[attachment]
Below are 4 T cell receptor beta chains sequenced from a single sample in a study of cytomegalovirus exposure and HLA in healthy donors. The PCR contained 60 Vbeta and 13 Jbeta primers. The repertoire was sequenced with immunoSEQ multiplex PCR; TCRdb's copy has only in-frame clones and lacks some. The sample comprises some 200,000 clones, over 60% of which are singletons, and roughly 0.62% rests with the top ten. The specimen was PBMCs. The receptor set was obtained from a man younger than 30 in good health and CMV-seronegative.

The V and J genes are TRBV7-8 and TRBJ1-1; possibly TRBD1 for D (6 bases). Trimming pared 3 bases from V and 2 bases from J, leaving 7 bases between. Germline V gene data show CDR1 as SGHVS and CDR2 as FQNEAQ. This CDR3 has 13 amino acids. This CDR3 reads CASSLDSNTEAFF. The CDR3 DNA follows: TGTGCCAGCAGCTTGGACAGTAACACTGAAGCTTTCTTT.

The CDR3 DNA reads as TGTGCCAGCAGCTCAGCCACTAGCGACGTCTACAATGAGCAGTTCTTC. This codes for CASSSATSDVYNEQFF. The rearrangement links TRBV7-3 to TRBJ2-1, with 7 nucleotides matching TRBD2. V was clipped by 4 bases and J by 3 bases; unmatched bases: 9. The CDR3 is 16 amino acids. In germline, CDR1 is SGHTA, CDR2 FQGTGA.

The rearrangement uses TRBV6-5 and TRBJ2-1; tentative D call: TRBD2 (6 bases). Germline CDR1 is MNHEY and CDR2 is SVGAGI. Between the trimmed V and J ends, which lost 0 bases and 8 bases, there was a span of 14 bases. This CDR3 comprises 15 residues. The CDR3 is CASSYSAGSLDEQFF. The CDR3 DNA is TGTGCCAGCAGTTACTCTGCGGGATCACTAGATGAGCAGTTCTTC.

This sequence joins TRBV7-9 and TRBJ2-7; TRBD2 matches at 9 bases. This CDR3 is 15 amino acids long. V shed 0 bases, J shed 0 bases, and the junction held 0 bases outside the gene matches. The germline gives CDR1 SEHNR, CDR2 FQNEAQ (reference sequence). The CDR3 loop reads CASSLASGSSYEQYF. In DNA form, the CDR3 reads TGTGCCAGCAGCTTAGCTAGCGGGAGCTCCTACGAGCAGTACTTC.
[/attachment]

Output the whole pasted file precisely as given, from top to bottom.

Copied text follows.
Below are 4 T cell receptor beta chains sequenced from a single sample in a study of cytomegalovirus exposure and HLA in healthy donors. The PCR contained 60 Vbeta and 13 Jbeta primers. The repertoire was sequenced with immunoSEQ multiplex PCR; TCRdb's copy has only in-frame clones and lacks some. The sample comprises some 200,000 clones, over 60% of which are singletons, and roughly 0.62% rests with the top ten. The specimen was PBMCs. The receptor set was obtained from a man younger than 30 in good health and CMV-seronegative.

The V and J genes are TRBV7-8 and TRBJ1-1; possibly TRBD1 for D (6 bases). Trimming pared 3 bases from V and 2 bases from J, leaving 7 bases between. Germline V gene data show CDR1 as SGHVS and CDR2 as FQNEAQ. This CDR3 has 13 amino acids. This CDR3 reads CASSLDSNTEAFF. The CDR3 DNA follows: TGTGCCAGCAGCTTGGACAGTAACACTGAAGCTTTCTTT.

The CDR3 DNA reads as TGTGCCAGCAGCTCAGCCACTAGCGACGTCTACAATGAGCAGTTCTTC. This codes for CASSSATSDVYNEQFF. The rearrangement links TRBV7-3 to TRBJ2-1, with 7 nucleotides matching TRBD2. V was clipped by 4 bases and J by 3 bases; unmatched bases: 9. The CDR3 is 16 amino acids. In germline, CDR1 is SGHTA, CDR2 FQGTGA.

The rearrangement uses TRBV6-5 and TRBJ2-1; tentative D call: TRBD2 (6 bases). Germline CDR1 is MNHEY and CDR2 is SVGAGI. Between the trimmed V and J ends, which lost 0 bases and 8 bases, there was a span of 14 bases. This CDR3 comprises 15 residues. The CDR3 is CASSYSAGSLDEQFF. The CDR3 DNA is TGTGCCAGCAGTTACTCTGCGGGATCACTAGATGAGCAGTTCTTC.

This sequence joins TRBV7-9 and TRBJ2-7; TRBD2 matches at 9 bases. This CDR3 is 15 amino acids long. V shed 0 bases, J shed 0 bases, and the junction held 0 bases outside the gene matches. The germline gives CDR1 SEHNR, CDR2 FQNEAQ (reference sequence). The CDR3 loop reads CASSLASGSSYEQYF. In DNA form, the CDR3 reads TGTGCCAGCAGCTTAGCTAGCGGGAGCTCCTACGAGCAGTACTTC.